Stimulus Checks: Over 130 million Americans have received stimulus checks from the federal government as part of a provision of the CARES Act. This money is tax-free and will not affect any refunds you might be owed. Additionally, you will not have to return any funds if you received a payment but wind up earning more than the threshold outlines for 2020 eligibility.

Individuals who did not qualify for the stimulus this calendar year based on their prior year’s earnings, but earn less than the threshold this year, will receive a stimulus payment when they file their 2020 tax return. Also, stimulus payments will not count as income for government assistance programs, such as Medicaid or food assistance. However, the money could be considered part of an individual’s assets if it is saved for more than 12 months.

Unemployment Insurance: Any federal and/or state unemployment payments individuals receive are subject to federal, state, and local income taxes. The $600 boost from the CARES Act could provide nearly $10,000 in income if individuals receive it for the full four months. That figure does not account for state benefits an individual may receive.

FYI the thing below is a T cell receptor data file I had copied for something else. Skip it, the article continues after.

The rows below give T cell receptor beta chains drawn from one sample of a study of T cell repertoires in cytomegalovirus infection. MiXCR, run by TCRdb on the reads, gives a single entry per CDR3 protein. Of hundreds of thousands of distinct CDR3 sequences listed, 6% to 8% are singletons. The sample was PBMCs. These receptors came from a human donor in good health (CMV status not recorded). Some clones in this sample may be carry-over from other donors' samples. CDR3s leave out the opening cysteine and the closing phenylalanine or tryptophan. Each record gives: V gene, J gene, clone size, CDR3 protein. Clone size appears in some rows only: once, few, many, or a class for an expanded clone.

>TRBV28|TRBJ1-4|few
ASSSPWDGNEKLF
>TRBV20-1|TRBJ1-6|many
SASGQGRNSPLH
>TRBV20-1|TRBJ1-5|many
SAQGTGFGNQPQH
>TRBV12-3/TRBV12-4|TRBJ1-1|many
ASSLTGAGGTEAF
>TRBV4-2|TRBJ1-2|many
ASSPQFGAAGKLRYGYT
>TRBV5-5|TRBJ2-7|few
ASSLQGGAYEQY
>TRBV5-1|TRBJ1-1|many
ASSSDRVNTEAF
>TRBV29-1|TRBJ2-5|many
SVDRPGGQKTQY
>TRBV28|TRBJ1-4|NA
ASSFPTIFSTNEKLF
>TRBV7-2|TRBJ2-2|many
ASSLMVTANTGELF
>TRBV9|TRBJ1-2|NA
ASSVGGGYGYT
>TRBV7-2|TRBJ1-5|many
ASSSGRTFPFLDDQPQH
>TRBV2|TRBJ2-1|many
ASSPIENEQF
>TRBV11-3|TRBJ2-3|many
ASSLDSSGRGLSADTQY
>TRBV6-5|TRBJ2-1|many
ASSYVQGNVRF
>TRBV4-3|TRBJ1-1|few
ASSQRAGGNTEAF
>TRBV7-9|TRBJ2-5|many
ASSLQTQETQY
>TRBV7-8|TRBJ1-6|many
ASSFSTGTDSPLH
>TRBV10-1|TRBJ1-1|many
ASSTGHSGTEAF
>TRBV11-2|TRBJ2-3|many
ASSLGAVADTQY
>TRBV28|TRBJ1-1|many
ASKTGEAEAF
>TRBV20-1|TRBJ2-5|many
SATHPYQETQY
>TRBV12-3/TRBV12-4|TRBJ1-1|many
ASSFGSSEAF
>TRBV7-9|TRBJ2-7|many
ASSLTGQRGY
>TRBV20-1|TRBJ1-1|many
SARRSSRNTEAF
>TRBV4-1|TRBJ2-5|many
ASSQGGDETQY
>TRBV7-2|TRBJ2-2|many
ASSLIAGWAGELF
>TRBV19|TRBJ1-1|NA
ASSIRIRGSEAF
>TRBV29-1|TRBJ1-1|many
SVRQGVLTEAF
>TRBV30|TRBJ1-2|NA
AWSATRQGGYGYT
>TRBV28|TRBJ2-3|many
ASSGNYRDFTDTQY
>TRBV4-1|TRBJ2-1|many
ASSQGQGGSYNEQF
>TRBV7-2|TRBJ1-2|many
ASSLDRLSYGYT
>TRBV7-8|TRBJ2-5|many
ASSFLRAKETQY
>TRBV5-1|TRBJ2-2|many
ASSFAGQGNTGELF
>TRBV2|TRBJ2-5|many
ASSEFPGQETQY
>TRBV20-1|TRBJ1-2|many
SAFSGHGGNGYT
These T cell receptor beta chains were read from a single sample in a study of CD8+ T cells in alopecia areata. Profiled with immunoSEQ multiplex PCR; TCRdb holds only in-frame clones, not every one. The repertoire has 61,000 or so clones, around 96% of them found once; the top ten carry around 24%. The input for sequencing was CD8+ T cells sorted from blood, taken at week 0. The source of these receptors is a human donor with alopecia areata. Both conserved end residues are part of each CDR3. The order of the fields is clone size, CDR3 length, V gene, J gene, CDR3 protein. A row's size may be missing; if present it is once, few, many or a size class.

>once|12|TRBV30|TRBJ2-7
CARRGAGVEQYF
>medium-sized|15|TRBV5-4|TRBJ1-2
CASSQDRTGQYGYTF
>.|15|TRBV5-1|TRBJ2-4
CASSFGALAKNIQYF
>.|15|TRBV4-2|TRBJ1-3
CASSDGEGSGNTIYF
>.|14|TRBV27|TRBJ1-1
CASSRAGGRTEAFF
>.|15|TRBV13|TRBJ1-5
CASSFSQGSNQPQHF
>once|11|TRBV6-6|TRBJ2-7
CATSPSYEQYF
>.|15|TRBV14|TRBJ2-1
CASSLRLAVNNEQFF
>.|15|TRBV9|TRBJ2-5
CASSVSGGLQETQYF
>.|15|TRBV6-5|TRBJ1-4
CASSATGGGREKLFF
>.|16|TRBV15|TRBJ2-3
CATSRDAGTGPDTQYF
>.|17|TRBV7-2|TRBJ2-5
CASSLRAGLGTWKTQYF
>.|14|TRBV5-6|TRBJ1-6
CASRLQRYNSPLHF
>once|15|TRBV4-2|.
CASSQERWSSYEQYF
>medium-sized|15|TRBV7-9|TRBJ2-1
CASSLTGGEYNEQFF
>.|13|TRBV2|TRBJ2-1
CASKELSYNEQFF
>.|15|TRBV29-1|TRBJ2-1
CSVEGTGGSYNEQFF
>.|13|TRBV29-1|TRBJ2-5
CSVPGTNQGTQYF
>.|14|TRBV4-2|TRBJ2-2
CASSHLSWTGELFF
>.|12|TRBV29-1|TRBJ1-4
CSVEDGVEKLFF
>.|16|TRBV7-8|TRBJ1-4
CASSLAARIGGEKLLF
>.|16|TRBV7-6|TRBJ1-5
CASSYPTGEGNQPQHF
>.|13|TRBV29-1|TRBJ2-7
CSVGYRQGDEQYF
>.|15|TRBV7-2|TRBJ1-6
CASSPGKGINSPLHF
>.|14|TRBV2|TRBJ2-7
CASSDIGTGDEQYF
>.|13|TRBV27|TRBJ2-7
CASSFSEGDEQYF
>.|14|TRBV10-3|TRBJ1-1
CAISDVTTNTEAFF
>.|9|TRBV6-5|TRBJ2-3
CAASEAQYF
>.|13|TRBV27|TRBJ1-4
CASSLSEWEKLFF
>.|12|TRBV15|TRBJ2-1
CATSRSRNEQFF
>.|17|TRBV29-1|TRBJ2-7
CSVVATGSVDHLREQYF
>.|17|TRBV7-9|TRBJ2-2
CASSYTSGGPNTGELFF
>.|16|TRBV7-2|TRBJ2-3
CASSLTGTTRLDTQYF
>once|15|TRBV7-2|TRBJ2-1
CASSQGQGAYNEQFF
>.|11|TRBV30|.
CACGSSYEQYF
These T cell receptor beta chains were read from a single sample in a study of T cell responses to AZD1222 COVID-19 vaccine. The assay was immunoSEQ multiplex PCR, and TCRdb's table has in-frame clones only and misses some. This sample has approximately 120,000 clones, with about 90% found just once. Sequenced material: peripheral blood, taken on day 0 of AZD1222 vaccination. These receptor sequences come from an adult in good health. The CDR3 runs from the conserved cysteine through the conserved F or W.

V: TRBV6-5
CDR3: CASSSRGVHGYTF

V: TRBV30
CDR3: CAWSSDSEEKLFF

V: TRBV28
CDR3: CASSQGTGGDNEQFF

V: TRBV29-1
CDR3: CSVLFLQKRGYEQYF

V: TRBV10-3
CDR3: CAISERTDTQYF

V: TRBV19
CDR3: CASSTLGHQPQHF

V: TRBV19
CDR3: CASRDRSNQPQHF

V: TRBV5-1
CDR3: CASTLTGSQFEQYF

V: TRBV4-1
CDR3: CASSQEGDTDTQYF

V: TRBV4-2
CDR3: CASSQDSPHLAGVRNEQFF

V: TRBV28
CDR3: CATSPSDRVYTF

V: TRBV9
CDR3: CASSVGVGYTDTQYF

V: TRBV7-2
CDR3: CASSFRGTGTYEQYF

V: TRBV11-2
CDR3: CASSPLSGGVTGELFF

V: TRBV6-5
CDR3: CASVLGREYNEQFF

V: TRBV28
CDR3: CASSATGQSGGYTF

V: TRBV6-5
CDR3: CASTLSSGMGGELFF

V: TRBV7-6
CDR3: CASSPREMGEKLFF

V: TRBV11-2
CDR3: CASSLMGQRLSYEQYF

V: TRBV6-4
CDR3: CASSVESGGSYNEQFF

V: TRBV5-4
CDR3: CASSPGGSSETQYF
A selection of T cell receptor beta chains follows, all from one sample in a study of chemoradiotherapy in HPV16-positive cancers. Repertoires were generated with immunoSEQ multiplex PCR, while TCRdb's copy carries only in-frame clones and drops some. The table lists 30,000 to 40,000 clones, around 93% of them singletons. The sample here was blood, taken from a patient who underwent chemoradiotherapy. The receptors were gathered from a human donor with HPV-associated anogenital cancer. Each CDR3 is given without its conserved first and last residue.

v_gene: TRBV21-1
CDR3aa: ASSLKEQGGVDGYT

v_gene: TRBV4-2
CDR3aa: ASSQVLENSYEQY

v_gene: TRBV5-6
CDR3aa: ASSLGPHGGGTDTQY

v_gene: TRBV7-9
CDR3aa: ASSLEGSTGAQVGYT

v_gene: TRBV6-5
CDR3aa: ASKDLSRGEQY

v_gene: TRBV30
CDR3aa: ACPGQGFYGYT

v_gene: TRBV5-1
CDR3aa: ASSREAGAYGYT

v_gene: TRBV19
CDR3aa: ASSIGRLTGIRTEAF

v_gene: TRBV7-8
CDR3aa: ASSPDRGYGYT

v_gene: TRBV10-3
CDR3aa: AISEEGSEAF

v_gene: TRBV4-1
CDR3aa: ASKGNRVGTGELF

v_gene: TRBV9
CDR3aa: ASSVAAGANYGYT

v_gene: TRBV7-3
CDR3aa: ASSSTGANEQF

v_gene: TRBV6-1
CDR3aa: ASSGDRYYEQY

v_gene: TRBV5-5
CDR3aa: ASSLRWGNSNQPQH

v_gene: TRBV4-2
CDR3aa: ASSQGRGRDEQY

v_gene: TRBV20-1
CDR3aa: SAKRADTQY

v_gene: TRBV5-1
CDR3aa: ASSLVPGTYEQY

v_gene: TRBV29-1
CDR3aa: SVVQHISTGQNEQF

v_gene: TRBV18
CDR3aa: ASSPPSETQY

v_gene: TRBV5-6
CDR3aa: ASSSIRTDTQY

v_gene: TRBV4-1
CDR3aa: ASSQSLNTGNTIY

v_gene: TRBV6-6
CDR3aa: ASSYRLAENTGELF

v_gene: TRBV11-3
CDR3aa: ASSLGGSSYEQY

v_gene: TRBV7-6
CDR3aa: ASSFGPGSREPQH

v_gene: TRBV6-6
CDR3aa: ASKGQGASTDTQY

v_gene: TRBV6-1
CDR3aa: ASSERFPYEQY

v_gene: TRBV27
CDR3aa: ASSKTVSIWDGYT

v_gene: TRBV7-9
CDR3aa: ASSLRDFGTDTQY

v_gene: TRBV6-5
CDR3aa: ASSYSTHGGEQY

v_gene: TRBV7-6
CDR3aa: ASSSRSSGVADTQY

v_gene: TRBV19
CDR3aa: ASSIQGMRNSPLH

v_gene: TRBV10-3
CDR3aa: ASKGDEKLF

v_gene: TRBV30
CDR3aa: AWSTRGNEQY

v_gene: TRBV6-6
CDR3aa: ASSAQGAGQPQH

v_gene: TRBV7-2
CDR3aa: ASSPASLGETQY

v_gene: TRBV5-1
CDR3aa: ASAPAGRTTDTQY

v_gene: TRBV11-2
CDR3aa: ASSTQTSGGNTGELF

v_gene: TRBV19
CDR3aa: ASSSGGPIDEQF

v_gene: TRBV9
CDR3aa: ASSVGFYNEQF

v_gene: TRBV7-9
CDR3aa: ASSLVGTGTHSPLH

Individuals can choose to withhold taxes from their weekly payment through NCDES, pay estimated taxes quarterly, or pay when they file their tax return. Individuals will receive a Form 1099-G showing the amount of unemployment compensation they received for the year and any income tax withheld from those payments.

The extra $600 payment included in unemployment payments from the CARES Act will not disqualify individuals or their families from Medicaid or the Children’s Health Insurance Program. However, the boost may make a person ineligible for Supplemental Nutrition Assistance Program funds. Unemployment compensation also counts as income regarding the Affordable Care Act.